Microplastics are one of the biggest problems our natural world faces today. But, we may now have a possible solution in the form of bioplastics.
Vienna hosted the 26th annual United European Gastroenterology conference in October of this year. Though most of the topics presented related to the human gut and medical related topics, one study revealed some disturbing environmental evidence.
The Medical University of Vienna partnered with Environment Agency Austria on the study. They tested eight people from eight different countries including Russia, Finland, Japan, Italy, Poland, Austria, the Netherlands, and the U.K.
Despite the study’s small sample size, researchers found damning evidence.
In every stool sample tested, the results tested positive for up to nine separate plastic types. On average, the researchers found 20 plastic particles per 10 grams of stool.
With microplastics appearing in human feces, is now the time for bioplastics to rise up?
The Proliferation of Microplastics in Oceans and Humans
Think of how many plastic items you come into contact with every day. Now multiply that by several billion.
By now, it’s common knowledge that the fish we eat contain microplastics. In fact, researchers found a plastic bag in the Mariana Trench. For reference, this trench is one of the deepest places on the planet Earth at around 36,000-feet down.
While ocean clean-up initiatives are on the rise, Earth’s oceans need more help.
Unfortunately, we can’t employ fish to pick up plastic unlike how Crowded Cities is training crows to pick up cigarette butts in urban centers.
What we can do is take steps to reduce our dependence on plastic and plastic items.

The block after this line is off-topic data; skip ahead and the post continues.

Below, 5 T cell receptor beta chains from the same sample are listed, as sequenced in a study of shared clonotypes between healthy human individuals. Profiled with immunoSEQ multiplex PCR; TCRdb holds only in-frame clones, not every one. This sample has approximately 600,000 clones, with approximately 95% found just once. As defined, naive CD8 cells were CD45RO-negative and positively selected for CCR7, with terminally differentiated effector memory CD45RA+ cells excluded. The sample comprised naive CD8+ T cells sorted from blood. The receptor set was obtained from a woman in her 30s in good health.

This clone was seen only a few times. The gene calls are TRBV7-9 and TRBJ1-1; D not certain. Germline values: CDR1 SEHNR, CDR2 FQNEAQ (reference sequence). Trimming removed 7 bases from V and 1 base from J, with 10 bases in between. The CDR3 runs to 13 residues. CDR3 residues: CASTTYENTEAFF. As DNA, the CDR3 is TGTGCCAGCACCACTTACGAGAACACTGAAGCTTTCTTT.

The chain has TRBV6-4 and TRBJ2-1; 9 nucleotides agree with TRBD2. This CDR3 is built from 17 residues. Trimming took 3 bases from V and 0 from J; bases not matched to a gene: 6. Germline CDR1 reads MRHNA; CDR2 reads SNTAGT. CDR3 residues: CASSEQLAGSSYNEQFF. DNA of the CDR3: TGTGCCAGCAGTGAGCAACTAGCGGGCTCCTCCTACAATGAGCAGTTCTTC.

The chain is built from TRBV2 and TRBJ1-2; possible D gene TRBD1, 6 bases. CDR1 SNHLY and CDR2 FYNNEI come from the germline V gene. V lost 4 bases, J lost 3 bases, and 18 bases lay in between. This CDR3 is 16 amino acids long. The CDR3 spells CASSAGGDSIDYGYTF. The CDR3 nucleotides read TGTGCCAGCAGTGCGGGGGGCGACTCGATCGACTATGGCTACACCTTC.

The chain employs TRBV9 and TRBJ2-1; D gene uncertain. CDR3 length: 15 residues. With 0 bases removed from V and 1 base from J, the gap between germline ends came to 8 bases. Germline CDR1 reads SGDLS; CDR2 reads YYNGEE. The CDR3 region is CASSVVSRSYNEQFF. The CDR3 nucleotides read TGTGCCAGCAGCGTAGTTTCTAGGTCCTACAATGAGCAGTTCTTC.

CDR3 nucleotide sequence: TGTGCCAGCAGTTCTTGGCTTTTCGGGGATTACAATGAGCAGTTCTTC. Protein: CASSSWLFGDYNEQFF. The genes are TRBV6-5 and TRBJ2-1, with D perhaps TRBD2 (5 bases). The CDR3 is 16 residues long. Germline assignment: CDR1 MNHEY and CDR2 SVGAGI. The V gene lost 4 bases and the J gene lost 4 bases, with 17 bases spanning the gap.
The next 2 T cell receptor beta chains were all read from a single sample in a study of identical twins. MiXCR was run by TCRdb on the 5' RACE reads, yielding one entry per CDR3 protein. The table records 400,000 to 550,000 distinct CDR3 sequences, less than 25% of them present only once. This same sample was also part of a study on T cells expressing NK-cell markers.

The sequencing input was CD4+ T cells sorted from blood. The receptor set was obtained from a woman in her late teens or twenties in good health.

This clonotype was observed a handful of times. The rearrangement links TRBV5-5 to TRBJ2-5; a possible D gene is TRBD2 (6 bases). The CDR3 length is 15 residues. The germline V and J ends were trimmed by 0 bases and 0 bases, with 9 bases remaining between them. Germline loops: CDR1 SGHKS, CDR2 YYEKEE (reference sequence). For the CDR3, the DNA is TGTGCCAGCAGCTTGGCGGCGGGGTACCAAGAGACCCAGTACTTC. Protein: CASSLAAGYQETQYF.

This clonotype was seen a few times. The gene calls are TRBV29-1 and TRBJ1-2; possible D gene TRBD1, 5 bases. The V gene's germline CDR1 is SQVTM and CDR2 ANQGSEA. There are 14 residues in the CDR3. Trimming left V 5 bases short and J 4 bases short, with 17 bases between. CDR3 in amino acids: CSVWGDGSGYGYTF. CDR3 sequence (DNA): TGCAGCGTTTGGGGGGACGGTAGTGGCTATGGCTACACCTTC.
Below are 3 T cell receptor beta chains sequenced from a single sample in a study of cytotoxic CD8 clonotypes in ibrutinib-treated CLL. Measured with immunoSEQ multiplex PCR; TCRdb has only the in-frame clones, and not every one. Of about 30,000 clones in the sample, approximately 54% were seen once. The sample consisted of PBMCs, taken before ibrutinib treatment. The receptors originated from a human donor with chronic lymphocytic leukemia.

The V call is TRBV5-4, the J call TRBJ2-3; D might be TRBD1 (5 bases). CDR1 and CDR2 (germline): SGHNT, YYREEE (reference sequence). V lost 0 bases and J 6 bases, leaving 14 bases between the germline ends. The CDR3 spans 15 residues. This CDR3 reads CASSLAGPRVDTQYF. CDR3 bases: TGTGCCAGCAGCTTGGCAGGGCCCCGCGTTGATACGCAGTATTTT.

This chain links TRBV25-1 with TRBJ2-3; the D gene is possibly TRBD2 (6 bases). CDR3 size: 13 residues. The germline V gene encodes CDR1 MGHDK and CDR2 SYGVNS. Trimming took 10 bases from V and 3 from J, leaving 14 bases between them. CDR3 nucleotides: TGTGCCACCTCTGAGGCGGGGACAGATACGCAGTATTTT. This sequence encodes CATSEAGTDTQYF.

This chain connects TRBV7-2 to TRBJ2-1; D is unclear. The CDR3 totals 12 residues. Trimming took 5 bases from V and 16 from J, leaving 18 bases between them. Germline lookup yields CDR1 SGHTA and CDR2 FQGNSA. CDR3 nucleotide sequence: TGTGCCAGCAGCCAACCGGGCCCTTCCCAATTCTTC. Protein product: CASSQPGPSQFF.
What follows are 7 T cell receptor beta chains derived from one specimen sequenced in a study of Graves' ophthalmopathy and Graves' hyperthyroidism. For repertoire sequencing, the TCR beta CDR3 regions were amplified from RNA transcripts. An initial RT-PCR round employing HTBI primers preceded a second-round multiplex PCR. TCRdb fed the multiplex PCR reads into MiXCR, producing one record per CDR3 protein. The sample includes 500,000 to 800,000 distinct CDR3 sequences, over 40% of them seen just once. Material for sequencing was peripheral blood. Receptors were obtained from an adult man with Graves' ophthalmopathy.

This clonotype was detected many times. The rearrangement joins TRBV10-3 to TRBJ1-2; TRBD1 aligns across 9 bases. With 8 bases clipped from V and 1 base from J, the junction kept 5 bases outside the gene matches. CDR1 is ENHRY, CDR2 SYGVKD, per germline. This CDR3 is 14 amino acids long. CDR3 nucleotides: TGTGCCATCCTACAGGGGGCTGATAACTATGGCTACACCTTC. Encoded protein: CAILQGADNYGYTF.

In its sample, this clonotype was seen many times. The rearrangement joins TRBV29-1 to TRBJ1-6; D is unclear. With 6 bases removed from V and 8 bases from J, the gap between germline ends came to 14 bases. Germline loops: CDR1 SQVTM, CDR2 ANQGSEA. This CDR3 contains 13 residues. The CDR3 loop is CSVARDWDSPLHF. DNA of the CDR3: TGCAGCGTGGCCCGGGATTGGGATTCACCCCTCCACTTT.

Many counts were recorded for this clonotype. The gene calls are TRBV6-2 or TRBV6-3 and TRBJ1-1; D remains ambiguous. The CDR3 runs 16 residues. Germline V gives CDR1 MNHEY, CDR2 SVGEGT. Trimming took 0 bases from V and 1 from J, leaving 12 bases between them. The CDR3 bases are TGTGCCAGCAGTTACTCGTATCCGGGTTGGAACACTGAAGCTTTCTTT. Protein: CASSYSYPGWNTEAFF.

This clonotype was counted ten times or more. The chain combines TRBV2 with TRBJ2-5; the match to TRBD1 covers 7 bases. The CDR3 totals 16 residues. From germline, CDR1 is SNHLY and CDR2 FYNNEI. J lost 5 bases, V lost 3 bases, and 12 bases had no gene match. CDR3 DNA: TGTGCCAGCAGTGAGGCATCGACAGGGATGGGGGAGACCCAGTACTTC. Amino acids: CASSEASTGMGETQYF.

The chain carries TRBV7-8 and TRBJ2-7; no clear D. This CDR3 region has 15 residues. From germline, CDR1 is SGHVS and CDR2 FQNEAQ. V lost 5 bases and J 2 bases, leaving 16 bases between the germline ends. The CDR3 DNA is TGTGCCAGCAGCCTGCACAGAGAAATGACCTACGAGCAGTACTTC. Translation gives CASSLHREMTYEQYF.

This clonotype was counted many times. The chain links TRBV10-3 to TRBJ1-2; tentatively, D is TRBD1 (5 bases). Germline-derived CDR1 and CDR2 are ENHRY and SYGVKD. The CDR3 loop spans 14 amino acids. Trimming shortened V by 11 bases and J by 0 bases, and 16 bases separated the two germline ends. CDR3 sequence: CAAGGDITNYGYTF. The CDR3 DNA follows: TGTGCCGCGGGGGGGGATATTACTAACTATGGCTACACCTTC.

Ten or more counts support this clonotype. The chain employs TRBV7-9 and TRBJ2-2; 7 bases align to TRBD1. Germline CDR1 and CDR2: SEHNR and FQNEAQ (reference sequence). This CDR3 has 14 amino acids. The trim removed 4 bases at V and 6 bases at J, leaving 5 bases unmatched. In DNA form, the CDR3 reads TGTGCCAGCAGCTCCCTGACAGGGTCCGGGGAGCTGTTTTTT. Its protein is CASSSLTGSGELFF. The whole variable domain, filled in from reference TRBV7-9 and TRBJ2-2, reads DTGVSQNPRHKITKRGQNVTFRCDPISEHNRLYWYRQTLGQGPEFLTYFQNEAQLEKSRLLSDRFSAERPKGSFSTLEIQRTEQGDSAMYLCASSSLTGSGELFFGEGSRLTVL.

That means reducing the number of plastic bags used, which could take some effort. This year alone, researchers estimate that people will use around 5 trillion bags.
Before now, however, researchers did not consider bioplastics a candidate for a large-scale solution to the microplastics problem. That changed this week.
Bioplastics Become a Commercially Viable Solution
For those unfamiliar with what bioplastics are and how they work, here is a quick primer.
As the name suggests, a biological or more natural matter comprises most bioplastics. This category also includes eco-friendly biopolymers that come from organic items such as wheat, corn, beets, sugar, and tomatoes.
Cleaning up Earth’s oceans requires not only ocean clean up efforts, but reducing plastic waste. However, prior to this month, bioplastics remained a less cost-effective or scalable solution for most. Not anymore.
An international research group from the Netherlands and Japan cracked the code to scalable bioplastics this week.
As our own writer Zayan Guedim covered, the group conceived a method that delivers high-yield FDCA production thanks to a non-food plant cellulose glucose derivative.
If you pair early adoption of scalable bioplastics with the plastic eating enzyme, we could amp up our microplastics elimination efforts significantly.
Of course, bioplastics aren’t the only solution to our plastic problem.
Plastic Substitutes From the Lab and From Nature
Bioplastics and mutant enzymes aren’t the only solutions, however. If humanity has any hope of reversing the damage done, we have to use every avenue available to us, right?
In April of this year, researchers discovered a new polymer that had similar characteristics to plastic. The Colorado State University team expressed how this polymer can help fight plastics pollution and touted its reusability, as well.
Our furry, pollinating, winged friends known as bees may also be of use in plastic clean up.
The New Zealand biotech company Humble Bee began researching a “cellophane-like” plastic material from bees. The material ended up being far more flexible and durable than the researchers initially thought it would be.
The company plans to research potential uses for the new material regarding camping equipment since these items tend to require toxic chemicals for key features such as durability and waterproofing.
However, the product could also be used in electrics, aviation, construction, and other industries, as well.
Perhaps we can reverse its damage if we leverage every solution to our plastics problem.